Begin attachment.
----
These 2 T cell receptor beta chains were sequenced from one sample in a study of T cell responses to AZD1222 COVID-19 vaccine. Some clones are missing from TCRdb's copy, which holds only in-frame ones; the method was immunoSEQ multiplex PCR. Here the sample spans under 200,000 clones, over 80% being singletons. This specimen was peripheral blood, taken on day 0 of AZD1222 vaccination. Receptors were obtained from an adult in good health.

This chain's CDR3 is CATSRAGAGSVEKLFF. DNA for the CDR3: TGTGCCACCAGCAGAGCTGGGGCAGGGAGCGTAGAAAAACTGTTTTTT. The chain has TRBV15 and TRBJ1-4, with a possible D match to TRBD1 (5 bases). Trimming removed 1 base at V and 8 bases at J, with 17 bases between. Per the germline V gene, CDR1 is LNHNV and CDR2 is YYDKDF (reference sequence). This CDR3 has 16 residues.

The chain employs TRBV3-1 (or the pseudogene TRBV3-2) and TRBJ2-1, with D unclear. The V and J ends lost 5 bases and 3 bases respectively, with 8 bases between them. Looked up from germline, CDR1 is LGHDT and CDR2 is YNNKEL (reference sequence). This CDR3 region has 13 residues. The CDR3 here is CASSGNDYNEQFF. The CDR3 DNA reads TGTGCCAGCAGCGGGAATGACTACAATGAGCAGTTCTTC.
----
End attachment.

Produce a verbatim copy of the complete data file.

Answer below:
These 2 T cell receptor beta chains were sequenced from one sample in a study of T cell responses to AZD1222 COVID-19 vaccine. Some clones are missing from TCRdb's copy, which holds only in-frame ones; the method was immunoSEQ multiplex PCR. Here the sample spans under 200,000 clones, over 80% being singletons. This specimen was peripheral blood, taken on day 0 of AZD1222 vaccination. Receptors were obtained from an adult in good health.

This chain's CDR3 is CATSRAGAGSVEKLFF. DNA for the CDR3: TGTGCCACCAGCAGAGCTGGGGCAGGGAGCGTAGAAAAACTGTTTTTT. The chain has TRBV15 and TRBJ1-4, with a possible D match to TRBD1 (5 bases). Trimming removed 1 base at V and 8 bases at J, with 17 bases between. Per the germline V gene, CDR1 is LNHNV and CDR2 is YYDKDF (reference sequence). This CDR3 has 16 residues.

The chain employs TRBV3-1 (or the pseudogene TRBV3-2) and TRBJ2-1, with D unclear. The V and J ends lost 5 bases and 3 bases respectively, with 8 bases between them. Looked up from germline, CDR1 is LGHDT and CDR2 is YNNKEL (reference sequence). This CDR3 region has 13 residues. The CDR3 here is CASSGNDYNEQFF. The CDR3 DNA reads TGTGCCAGCAGCGGGAATGACTACAATGAGCAGTTCTTC.